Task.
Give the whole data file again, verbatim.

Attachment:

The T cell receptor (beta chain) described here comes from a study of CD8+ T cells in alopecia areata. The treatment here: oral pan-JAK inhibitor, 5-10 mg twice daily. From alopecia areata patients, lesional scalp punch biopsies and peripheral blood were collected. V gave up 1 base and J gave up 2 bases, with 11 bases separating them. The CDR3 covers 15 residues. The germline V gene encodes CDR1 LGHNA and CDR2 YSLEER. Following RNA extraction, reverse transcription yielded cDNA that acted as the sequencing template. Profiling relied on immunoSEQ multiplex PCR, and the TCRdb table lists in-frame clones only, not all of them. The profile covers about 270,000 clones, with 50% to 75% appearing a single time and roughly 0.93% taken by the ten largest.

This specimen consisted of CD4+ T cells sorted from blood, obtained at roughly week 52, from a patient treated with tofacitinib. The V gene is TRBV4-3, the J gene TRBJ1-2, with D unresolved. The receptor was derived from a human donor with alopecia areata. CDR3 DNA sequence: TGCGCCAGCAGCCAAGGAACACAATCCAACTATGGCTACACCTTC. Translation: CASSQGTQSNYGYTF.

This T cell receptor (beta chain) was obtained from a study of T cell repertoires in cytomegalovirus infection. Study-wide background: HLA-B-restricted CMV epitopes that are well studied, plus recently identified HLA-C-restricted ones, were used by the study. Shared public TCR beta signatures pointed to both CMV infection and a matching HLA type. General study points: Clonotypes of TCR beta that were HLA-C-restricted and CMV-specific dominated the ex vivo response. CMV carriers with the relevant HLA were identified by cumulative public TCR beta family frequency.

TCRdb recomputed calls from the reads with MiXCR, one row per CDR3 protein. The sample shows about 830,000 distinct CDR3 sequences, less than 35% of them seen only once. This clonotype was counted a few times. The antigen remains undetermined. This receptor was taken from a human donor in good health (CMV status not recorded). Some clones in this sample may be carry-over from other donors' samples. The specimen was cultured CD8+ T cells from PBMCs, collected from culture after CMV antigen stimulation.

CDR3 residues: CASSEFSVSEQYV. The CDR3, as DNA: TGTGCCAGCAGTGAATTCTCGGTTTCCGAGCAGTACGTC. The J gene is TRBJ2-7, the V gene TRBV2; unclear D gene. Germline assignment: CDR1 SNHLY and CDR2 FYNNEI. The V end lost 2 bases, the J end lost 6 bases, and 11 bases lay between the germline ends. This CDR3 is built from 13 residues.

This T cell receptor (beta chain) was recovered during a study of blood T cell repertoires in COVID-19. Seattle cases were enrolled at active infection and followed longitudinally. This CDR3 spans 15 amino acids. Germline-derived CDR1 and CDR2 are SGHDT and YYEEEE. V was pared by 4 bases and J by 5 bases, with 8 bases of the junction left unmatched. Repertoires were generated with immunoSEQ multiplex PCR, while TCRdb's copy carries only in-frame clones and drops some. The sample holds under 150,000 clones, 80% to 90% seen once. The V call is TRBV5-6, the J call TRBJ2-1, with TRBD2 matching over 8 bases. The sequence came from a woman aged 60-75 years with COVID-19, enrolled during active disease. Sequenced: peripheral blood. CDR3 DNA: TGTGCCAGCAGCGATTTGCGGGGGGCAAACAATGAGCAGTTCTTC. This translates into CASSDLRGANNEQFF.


The T cell receptor (beta chain) described here comes from a study of CD8+ T cells in alopecia areata. The treatment here: oral pan-JAK inhibitor, 5-10 mg twice daily. From alopecia areata patients, lesional scalp punch biopsies and peripheral blood were collected. V gave up 1 base and J gave up 2 bases, with 11 bases separating them. The CDR3 covers 15 residues. The germline V gene encodes CDR1 LGHNA and CDR2 YSLEER. Following RNA extraction, reverse transcription yielded cDNA that acted as the sequencing template. Profiling relied on immunoSEQ multiplex PCR, and the TCRdb table lists in-frame clones only, not all of them. The profile covers about 270,000 clones, with 50% to 75% appearing a single time and roughly 0.93% taken by the ten largest.

This specimen consisted of CD4+ T cells sorted from blood, obtained at roughly week 52, from a patient treated with tofacitinib. The V gene is TRBV4-3, the J gene TRBJ1-2, with D unresolved. The receptor was derived from a human donor with alopecia areata. CDR3 DNA sequence: TGCGCCAGCAGCCAAGGAACACAATCCAACTATGGCTACACCTTC. Translation: CASSQGTQSNYGYTF.

This T cell receptor (beta chain) was obtained from a study of T cell repertoires in cytomegalovirus infection. Study-wide background: HLA-B-restricted CMV epitopes that are well studied, plus recently identified HLA-C-restricted ones, were used by the study. Shared public TCR beta signatures pointed to both CMV infection and a matching HLA type. General study points: Clonotypes of TCR beta that were HLA-C-restricted and CMV-specific dominated the ex vivo response. CMV carriers with the relevant HLA were identified by cumulative public TCR beta family frequency.

TCRdb recomputed calls from the reads with MiXCR, one row per CDR3 protein. The sample shows about 830,000 distinct CDR3 sequences, less than 35% of them seen only once. This clonotype was counted a few times. The antigen remains undetermined. This receptor was taken from a human donor in good health (CMV status not recorded). Some clones in this sample may be carry-over from other donors' samples. The specimen was cultured CD8+ T cells from PBMCs, collected from culture after CMV antigen stimulation.

CDR3 residues: CASSEFSVSEQYV. The CDR3, as DNA: TGTGCCAGCAGTGAATTCTCGGTTTCCGAGCAGTACGTC. The J gene is TRBJ2-7, the V gene TRBV2; unclear D gene. Germline assignment: CDR1 SNHLY and CDR2 FYNNEI. The V end lost 2 bases, the J end lost 6 bases, and 11 bases lay between the germline ends. This CDR3 is built from 13 residues.

This T cell receptor (beta chain) was recovered during a study of blood T cell repertoires in COVID-19. Seattle cases were enrolled at active infection and followed longitudinally. This CDR3 spans 15 amino acids. Germline-derived CDR1 and CDR2 are SGHDT and YYEEEE. V was pared by 4 bases and J by 5 bases, with 8 bases of the junction left unmatched. Repertoires were generated with immunoSEQ multiplex PCR, while TCRdb's copy carries only in-frame clones and drops some. The sample holds under 150,000 clones, 80% to 90% seen once. The V call is TRBV5-6, the J call TRBJ2-1, with TRBD2 matching over 8 bases. The sequence came from a woman aged 60-75 years with COVID-19, enrolled during active disease. Sequenced: peripheral blood. CDR3 DNA: TGTGCCAGCAGCGATTTGCGGGGGGCAAACAATGAGCAGTTCTTC. This translates into CASSDLRGANNEQFF.